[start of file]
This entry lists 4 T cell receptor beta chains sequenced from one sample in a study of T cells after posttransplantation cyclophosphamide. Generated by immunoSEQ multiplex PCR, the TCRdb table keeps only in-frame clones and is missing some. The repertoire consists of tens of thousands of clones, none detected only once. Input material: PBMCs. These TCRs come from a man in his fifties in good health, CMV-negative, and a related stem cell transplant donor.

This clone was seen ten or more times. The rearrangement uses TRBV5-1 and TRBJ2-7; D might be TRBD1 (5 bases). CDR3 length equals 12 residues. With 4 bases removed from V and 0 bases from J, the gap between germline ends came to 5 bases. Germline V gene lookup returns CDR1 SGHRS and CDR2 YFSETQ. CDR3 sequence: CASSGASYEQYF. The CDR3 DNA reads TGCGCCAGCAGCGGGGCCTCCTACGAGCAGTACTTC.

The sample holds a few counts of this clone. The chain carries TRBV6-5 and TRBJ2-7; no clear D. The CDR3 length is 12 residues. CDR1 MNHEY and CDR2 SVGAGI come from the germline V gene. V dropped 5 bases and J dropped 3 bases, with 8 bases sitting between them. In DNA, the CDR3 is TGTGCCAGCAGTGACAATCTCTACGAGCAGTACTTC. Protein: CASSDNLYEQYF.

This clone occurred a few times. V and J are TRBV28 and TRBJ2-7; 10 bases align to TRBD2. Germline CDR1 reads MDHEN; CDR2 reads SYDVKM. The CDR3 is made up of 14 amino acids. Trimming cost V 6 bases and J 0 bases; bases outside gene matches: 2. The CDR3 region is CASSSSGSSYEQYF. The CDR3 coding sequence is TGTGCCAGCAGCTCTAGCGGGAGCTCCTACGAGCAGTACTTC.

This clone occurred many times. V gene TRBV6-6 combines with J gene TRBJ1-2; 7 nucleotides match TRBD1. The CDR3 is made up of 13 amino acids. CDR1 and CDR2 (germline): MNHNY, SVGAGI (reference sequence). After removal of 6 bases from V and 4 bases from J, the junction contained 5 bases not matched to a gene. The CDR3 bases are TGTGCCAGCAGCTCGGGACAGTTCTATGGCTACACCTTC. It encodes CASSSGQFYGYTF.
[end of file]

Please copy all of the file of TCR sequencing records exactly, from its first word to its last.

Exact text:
This entry lists 4 T cell receptor beta chains sequenced from one sample in a study of T cells after posttransplantation cyclophosphamide. Generated by immunoSEQ multiplex PCR, the TCRdb table keeps only in-frame clones and is missing some. The repertoire consists of tens of thousands of clones, none detected only once. Input material: PBMCs. These TCRs come from a man in his fifties in good health, CMV-negative, and a related stem cell transplant donor.

This clone was seen ten or more times. The rearrangement uses TRBV5-1 and TRBJ2-7; D might be TRBD1 (5 bases). CDR3 length equals 12 residues. With 4 bases removed from V and 0 bases from J, the gap between germline ends came to 5 bases. Germline V gene lookup returns CDR1 SGHRS and CDR2 YFSETQ. CDR3 sequence: CASSGASYEQYF. The CDR3 DNA reads TGCGCCAGCAGCGGGGCCTCCTACGAGCAGTACTTC.

The sample holds a few counts of this clone. The chain carries TRBV6-5 and TRBJ2-7; no clear D. The CDR3 length is 12 residues. CDR1 MNHEY and CDR2 SVGAGI come from the germline V gene. V dropped 5 bases and J dropped 3 bases, with 8 bases sitting between them. In DNA, the CDR3 is TGTGCCAGCAGTGACAATCTCTACGAGCAGTACTTC. Protein: CASSDNLYEQYF.

This clone occurred a few times. V and J are TRBV28 and TRBJ2-7; 10 bases align to TRBD2. Germline CDR1 reads MDHEN; CDR2 reads SYDVKM. The CDR3 is made up of 14 amino acids. Trimming cost V 6 bases and J 0 bases; bases outside gene matches: 2. The CDR3 region is CASSSSGSSYEQYF. The CDR3 coding sequence is TGTGCCAGCAGCTCTAGCGGGAGCTCCTACGAGCAGTACTTC.

This clone occurred many times. V gene TRBV6-6 combines with J gene TRBJ1-2; 7 nucleotides match TRBD1. The CDR3 is made up of 13 amino acids. CDR1 and CDR2 (germline): MNHNY, SVGAGI (reference sequence). After removal of 6 bases from V and 4 bases from J, the junction contained 5 bases not matched to a gene. The CDR3 bases are TGTGCCAGCAGCTCGGGACAGTTCTATGGCTACACCTTC. It encodes CASSSGQFYGYTF.